"Straighten up and fly right or we're just going to give you a billion dollars." It's tempting to zero out aid to openly hostile "allies" like Pakistan and Iraq. And with our budget mess it certainly ought to be liable for some trimming. Wiki tells me that US foreign aid to Afghanistan equals 72% of that country's GDP. That's some stimulus program.
In general, though, foreign aid is money well spent
on improving stability and developing markets.
The Microsoft founder and philanthropist Bill Gates put it in simple terms last week: "The 1% we spend on aid for the poorest not only saves millions of lives, it has an enormous impact on developing economies – which means it has an impact on our economy."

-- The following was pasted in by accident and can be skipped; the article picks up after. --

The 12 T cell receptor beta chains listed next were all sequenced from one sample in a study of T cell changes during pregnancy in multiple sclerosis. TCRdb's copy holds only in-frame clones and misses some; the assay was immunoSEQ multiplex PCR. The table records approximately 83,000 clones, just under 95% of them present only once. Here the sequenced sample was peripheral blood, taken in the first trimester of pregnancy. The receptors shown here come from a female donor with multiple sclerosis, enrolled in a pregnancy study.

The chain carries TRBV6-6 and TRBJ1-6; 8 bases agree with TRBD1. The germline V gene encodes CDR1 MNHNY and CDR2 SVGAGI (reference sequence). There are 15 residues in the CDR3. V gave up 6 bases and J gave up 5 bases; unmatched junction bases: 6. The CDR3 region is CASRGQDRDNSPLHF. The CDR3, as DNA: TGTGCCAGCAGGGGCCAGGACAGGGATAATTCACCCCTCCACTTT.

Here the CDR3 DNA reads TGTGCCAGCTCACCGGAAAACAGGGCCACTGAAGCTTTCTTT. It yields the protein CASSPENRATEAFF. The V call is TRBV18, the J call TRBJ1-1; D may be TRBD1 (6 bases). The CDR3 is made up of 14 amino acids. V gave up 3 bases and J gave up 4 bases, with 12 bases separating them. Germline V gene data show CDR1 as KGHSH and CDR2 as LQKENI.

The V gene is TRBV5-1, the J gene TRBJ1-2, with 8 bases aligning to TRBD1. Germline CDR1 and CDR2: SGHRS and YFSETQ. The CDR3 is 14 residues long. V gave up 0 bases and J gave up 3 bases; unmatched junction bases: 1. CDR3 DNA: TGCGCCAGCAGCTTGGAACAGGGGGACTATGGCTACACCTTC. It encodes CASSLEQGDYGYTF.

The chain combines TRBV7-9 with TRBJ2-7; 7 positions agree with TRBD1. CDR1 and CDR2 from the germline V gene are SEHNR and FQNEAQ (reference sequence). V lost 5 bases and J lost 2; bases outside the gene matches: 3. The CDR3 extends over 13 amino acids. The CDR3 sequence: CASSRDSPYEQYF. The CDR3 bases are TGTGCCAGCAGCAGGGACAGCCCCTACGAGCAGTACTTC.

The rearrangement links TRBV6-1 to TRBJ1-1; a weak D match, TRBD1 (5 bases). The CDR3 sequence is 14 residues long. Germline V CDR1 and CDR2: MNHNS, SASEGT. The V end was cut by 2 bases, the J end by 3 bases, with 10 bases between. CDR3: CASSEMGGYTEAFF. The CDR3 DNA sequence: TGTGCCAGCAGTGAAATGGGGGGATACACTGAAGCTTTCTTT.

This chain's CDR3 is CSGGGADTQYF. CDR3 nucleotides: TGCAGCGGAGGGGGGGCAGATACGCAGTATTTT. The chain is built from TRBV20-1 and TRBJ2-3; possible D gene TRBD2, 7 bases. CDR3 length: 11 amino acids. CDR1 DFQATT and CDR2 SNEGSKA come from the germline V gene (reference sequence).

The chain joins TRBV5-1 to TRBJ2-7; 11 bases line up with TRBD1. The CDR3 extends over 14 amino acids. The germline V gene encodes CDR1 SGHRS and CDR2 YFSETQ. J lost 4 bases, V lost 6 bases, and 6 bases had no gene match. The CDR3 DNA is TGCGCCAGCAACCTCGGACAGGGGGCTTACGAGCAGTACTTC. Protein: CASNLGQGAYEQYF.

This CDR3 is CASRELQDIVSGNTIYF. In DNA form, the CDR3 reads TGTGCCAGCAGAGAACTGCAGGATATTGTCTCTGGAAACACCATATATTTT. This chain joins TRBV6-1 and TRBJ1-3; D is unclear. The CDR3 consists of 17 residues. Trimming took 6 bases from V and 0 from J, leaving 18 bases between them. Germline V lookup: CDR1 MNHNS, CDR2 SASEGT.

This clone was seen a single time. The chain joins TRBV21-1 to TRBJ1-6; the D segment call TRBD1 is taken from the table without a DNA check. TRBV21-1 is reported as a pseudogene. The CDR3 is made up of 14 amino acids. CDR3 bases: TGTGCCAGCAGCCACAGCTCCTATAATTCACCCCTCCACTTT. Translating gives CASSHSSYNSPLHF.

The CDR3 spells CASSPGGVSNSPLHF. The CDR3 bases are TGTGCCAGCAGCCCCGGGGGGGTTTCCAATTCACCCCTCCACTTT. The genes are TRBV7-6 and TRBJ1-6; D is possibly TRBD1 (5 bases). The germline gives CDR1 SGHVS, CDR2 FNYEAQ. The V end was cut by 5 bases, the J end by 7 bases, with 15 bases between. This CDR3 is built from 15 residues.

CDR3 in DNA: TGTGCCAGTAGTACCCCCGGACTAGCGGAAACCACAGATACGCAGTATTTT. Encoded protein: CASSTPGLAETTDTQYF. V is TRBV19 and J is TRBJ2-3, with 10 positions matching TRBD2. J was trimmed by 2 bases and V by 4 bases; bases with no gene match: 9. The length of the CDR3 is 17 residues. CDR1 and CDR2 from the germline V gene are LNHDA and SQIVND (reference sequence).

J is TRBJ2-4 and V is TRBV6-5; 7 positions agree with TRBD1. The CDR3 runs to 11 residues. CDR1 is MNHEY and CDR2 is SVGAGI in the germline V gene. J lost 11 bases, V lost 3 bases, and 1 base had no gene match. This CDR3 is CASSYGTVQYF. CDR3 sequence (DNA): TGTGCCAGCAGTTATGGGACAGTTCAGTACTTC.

President George W Bush saw the value of foreign assistance and launched the biggest programme to combat Aids and malaria. The defence secretary, Robert Gates, has also been a champion of foreign assistance, urging Congress to sustain civilian-led aid programmes, particularly in conflict zones like Afghanistan and Pakistan.
Gates's message, and that of many of the military brass, is that cutting aid jeopardises US national security. It also creates a greater vacuum in so-called fragile states, which can easily be filled by those who do not have US interests at heart. There is no doubt that foreign assistance helps ward off future military conflicts.